KEYSTONE, SD – Mount Rushmore National Memorial wastewater treatment system team is the recipient of the 2017 Operation and Maintenance Wastewater Treatment Award presented by the South Dakota Department of Environmental and Natural Resources, DENR.
The 2017 Operation and Maintenance Wastewater Treatment Award is for outstanding operation of the wastewater system and environmental compliance with its state surface water discharge permit during the year. The award was presented during the 2018 South Dakota Water and Wastewater Association Wastewater Operations Seminar held April 11th and 12th at the Clubhouse Hotel & Suites in Pierre.
“Wastewater treatment is vitally important to our quality of life because it removes harmful pollutants that can spread disease and provides safe drinking water for use by all those downstream,” said DENR Secretary Steve Pirner. “The winners of DENR’s Surface Water Discharge Permit Awards are to be thanked because they collect, treat, and maintain their wastewater treatment systems at the highest levels.”
Superintendent Cheryl Schreier noted, “We are pleased to have the outstanding work of our wastewater treatment crew recognized by the state. Utility Team Members: Bruce McClure, Rod Hart, Courtney Leising, Clif Esper, Jim Strang, and Facilities Supervisor Doug Livermore consistently make the extra effort to ensure safe operation of the water and wastewater facilities while protecting our natural resources.”
Qualifications for the Operations and Maintenance Wastewater Treatment Award are based on a system’s compliance with state environmental requirements, the quality of the treated and discharged wastewater, monitoring reports, state inspections, and proper operation and maintenance of the wastewater treatment facility.
For additional park information, please visit Mount Rushmore National Memorial’s official website at www.nps.gov/moru.
Report shows visitor spending supports 1,111 jobs in local economy
Interior, SD – A new National Park Service (NPS) report shows that the combined 1,198,040 visitors to Badlands National Park and Minuteman Missile National Historic Site in 2017 spent $76.4 million in communities near the park. That spending supported 1,111 jobs in the local area and had a cumulative benefit to the local economy of $93.7 million.
“Badlands National Park and Minuteman Missile National Historic Site welcomes visitors from across the country and around the world,” said Superintendent Mike Pflaum. “We are delighted to share the story of these places and the experiences they provide. We also feature the parks as a way to introduce our visitors to this part of the country and all that it offers. National park tourism is a significant driver in the national economy, returning $10 for every $1 invested in the National Park Service, and it’s a big factor in our local economy as well. We appreciate the partnership and support of our neighbors and are glad to be able to give back by helping to sustain local communities.”
The peer-reviewed visitor spending analysis was conducted by economists Catherine Cullinane Thomas of the U.S. Geological Survey and Lynne Koontz of the National Park Service. The report shows $18.2 billion of direct spending by more than 330 million park visitors in communities within 60 miles of a national park. This spending supported 306,000 jobs nationally; 255,900 of those jobs are found in these gateway communities. The cumulative benefit to the U.S. economy was $35.8 billion.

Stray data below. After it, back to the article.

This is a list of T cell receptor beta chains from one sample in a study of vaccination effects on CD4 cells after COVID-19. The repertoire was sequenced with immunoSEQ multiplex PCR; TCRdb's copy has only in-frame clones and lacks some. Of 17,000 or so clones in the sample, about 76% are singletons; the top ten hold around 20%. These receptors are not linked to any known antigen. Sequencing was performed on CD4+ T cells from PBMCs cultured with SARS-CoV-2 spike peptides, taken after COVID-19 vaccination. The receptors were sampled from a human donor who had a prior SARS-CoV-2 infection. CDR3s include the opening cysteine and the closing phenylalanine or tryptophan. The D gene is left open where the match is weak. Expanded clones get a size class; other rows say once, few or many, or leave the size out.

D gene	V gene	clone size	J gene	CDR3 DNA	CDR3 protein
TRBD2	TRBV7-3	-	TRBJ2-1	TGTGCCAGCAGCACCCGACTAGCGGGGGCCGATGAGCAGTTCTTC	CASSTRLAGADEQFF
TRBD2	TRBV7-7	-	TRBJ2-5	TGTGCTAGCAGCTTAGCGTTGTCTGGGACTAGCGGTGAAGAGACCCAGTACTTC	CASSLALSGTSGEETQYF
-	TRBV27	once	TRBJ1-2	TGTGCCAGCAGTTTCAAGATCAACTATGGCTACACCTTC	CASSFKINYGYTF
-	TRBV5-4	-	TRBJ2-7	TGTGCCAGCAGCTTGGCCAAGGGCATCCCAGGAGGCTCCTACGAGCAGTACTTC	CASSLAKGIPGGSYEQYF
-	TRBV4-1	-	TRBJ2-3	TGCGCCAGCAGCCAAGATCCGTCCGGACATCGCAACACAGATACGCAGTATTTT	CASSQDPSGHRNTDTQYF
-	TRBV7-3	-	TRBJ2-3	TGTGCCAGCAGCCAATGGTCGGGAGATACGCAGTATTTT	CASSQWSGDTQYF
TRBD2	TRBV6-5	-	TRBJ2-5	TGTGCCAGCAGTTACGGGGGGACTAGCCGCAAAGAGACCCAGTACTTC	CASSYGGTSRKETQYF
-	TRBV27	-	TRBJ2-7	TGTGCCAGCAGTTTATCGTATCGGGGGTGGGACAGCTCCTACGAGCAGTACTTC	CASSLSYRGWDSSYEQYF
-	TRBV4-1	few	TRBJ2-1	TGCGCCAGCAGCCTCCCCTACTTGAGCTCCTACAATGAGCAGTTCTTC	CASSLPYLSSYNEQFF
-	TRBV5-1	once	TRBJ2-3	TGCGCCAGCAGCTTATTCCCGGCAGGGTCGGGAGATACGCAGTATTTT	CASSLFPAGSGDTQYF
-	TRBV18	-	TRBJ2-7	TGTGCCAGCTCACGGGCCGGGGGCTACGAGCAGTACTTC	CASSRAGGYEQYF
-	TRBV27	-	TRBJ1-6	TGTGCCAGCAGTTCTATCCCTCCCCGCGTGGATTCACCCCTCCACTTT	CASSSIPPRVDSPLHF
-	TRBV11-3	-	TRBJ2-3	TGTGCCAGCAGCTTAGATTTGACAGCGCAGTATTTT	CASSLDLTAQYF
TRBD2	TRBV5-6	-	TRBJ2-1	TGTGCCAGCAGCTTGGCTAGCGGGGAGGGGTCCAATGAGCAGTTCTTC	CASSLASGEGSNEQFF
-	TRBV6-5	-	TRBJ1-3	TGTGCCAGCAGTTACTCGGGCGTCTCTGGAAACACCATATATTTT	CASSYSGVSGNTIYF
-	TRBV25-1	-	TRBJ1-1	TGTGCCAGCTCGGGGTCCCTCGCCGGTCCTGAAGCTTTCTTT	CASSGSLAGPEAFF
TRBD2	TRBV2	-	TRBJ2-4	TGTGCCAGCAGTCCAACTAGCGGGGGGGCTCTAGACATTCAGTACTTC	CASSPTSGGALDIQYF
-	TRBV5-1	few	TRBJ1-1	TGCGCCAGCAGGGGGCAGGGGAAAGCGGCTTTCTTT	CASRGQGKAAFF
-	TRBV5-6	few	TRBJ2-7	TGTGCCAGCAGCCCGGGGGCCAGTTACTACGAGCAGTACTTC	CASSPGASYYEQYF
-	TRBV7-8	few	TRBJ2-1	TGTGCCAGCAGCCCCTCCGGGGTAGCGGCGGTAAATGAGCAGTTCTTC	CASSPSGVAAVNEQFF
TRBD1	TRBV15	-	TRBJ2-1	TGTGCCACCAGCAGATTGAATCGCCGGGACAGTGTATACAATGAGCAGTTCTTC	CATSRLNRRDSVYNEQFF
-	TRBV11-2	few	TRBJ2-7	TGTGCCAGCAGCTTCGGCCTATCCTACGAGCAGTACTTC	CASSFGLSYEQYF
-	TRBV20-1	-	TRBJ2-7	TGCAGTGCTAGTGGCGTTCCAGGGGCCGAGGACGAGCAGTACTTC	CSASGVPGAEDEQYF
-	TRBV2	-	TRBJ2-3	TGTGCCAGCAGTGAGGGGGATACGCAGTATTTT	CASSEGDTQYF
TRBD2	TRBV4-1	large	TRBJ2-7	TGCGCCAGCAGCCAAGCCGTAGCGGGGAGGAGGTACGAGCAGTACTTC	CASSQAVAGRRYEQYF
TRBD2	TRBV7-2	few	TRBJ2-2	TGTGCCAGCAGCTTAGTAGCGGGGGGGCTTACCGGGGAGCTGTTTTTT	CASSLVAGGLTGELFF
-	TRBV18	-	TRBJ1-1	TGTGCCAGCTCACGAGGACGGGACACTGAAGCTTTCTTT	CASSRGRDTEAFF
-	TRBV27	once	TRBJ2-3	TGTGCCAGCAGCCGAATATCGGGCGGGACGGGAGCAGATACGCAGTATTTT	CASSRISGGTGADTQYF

The lodging sector received the highest direct contributions with $5.5 billion in economic output to local gateway economies and 49,000 jobs. The restaurants sector received the next greatest direct contributions with $3.7 billion in economic output to local gateway economies and 60,500 jobs.
According to the 2017 report, most park visitor spending was for lodging/camping (32.9 percent) followed by food and beverages (27.5 percent), gas and oil (12.1 percent), souvenirs and other expenses (10.1 percent), admissions and fees (10.0 percent), and local transportation (7.5 percent).
Report authors also produce an interactive tool that enables users to explore visitor spending, jobs, labor income, value added, and output effects by sector for national, state, and local economies. Users can also view year-by-year trend data. The interactive tool and report are available at the NPS Social Science Program webpage: https://www.nps.gov/subjects/socialscience/vse.htm
To learn more about national parks in South Dakota and how the National Park Service works with South Dakota communities to help preserve local history, conserve the environment, and provide outdoor recreation, go to www.nps.gov/southdakota.
On April 23, 2018, the U.S. government ordered the departure of U.S. government family members and authorized the departure of U.S. government personnel.
Political rallies and demonstrations are occurring daily, often with little notice or predictability. Some protests result in injuries and deaths. Demonstrations typically elicit a strong response that has in the past included includes the use of tear gas, pepper spray, rubber bullets, and live ammunition against participants and occasionally have devolved into looting, vandalism, and acts of arson.” . Ability to purchase food and fuel may be limited, and access to the Sandino airport in Managua may be blocked. Both the Government of Nicaragua and the U.S. Embassy in Managua are limited in the assistance they can provide.
Violent crime, such as sexual assault and armed robbery, is common. Police presence and emergency response are extremely limited outside of major urban areas. U.S. government personnel are prohibited from using public buses and mototaxis and from entering the Oriental Market in Managua and gentlemen’s clubs throughout the country due to crime. U.S. government personnel require special authorization to travel to the Northern and Southern Caribbean Coast Autonomous Regions due to crime and transportation safety concerns.
Cactus Flat, SD – Work begins this month on a project to construct modern parking lots and restroom facilities a short distance away from both the Delta-01 Launch Control Facility and the Delta-09 missile silo. When completed at the end of the summer, these facilities will better allow access to the two sites for the visiting public with ample parking for buses and RVs.